Gage (Pittsburgh Titans #3) Read Online Sawyer Bennett

Categories Genre: Contemporary, Erotic, Romance, Sports Tags Authors: Series: Pittsburgh Titans Series by Sawyer Bennett

Total pages in book: 83
Estimated words: 78049 (not accurate)
Estimated Reading Time in minutes: 390(@200wpm)___ 312(@250wpm)___ 260(@300wpm)

Read Online Books/Novels:

Gage (Pittsburgh Titans #3)

Author/Writer of Book/Novel:

Sawyer Bennett

Book Information:

Veteran player Gage Heyward retired from the league following a successful career. Now the Titans need him, but does he have what it takes to get back on the ice and pull this team together?

After achieving the goals I set for myself, I walked away from my professional hockey career. It was a tough decision, but the right one at the time. When the Titans organization approached me about joining the team they were rebuilding following a devastating plane crash, I felt a passion for the game and a competitive spirit I hadn’t felt in years. The opportunity to make a huge difference to a lot of people spoke to me, and I accepted their offer and headed to Pittsburgh without a second thought.

Jenna Holland is also new to town, having moved from Phoenix to Pittsburgh to take a job with the Titans. Her past has left her with scars—both physical and emotional—and she’s slow to trust others. But the more I learn about Jenna, the more I want to know. The more I need to know. Because the beautiful blonde with honey gold eyes and a wall around her heart has me enamored.

My game on the ice is the best it’s ever been, but it’s my game off the ice I’m focused on these days. Because while Jenna may not be willing to take a chance, I know the potential is there for something big. Something life changing. Now I just need to convince her to take the shot.
Books in Series:

Pittsburgh Titans Series by Sawyer Bennett

Books by Author:

Sawyer Bennett



I’m getting to know Pittsburgh well, particularly the North Side where the arena is located. The city is comprised of several contiguous neighborhoods in which many of the Titan players live. I promised our goalie coach, Baden, that I’d help him move his friend Jenna into an apartment this afternoon, and my navigation system tells me it’s less than a mile from the arena. I finished up a workout with Stone, then spent a bit of time reviewing game film on my own before heading out.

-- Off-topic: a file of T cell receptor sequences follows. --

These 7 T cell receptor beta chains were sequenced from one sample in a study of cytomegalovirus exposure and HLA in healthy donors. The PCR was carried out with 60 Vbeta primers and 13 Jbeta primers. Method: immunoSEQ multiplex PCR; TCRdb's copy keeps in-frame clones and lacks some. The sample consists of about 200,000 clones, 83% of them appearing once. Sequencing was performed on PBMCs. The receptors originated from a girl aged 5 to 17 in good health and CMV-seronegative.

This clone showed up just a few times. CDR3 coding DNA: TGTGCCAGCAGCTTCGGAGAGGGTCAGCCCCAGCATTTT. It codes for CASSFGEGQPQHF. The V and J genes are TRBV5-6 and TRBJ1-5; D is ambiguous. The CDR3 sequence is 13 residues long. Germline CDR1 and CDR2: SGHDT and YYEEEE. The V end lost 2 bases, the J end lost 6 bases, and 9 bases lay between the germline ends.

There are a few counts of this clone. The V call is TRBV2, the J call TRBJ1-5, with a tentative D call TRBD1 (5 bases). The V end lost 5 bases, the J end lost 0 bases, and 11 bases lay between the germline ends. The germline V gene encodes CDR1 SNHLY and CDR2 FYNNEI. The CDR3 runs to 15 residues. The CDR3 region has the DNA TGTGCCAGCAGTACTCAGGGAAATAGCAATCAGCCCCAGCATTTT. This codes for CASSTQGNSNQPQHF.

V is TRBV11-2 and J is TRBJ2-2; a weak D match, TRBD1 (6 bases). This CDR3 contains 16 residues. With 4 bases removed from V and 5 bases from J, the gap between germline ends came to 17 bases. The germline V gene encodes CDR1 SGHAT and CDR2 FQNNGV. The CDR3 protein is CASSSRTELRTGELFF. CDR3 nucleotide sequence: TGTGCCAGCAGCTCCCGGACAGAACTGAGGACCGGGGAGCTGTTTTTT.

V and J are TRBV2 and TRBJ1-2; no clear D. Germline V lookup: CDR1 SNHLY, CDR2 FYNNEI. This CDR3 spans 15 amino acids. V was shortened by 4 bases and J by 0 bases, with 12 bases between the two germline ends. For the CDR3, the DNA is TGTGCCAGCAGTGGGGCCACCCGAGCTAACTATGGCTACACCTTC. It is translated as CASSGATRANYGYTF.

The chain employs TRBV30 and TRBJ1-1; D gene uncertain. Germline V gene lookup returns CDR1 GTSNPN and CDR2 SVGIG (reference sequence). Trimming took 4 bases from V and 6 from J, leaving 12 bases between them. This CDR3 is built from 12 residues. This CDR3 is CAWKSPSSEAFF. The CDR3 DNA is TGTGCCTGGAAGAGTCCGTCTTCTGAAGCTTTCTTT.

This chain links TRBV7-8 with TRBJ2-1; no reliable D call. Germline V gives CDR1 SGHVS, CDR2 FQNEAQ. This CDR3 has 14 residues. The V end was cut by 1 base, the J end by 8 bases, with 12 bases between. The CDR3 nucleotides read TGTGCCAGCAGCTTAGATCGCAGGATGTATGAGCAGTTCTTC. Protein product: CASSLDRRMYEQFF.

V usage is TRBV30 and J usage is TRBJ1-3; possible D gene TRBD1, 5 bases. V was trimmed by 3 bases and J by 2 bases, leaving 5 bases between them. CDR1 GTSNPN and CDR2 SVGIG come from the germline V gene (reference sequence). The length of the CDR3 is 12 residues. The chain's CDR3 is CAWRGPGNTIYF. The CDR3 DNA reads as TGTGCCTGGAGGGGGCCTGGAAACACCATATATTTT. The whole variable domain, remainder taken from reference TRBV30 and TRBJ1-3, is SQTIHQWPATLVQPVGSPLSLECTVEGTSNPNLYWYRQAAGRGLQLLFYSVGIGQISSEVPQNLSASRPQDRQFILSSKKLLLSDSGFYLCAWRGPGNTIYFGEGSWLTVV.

Coming out of retirement, and as the oldest Titan on the team at age thirty-five, I always have to go above and beyond to maintain my position on the first line. That means not only stellar play on the ice and keeping my body in optimal physical condition, but also getting to know my opponents. I’d been out of the league for almost a year, having retired from the Seattle Storm where I spent the last seven years of my career.

I thought I was done with hockey, but apparently, hockey wasn’t done with me.

When Callum Derringer called with an offer to join the Titans after a devastating plane crash wiped out their roster, I reached deep inside to determine whether I still had what it takes to be competitive.

I knew it wouldn’t be a problem physically. I’m still in great shape—some would say the best of my life—but it remained to be seen whether I had the heart for it. I decided to retire last year because, frankly, I wasn’t getting the same thrill from competition that once drove me. I didn’t feel like I was leaving anything on the ice when I walked away.

The prospect of skating with a team that was being built from nothing appealed to me, not only the challenge but the opportunity to be a part of history within this league. To help shape and form what would hopefully be a new dynasty spoke to my conscience more than anything. The ability to mentor young players moving up from the minors who would be out of their element. Helping a city still reeling from the loss of its beloved hockey team.

Simply put… I wanted to do some good with my life, and this seemed like the way to make that happen. I had nothing tying me down to prevent me from accepting. The money offered—while very nice—wasn’t important. Between my previous salary and endorsement deals, which I wisely invested, I wouldn’t have to worry about finances for the rest of my life.

In the end, it was an easy yes, and I don’t regret a thing.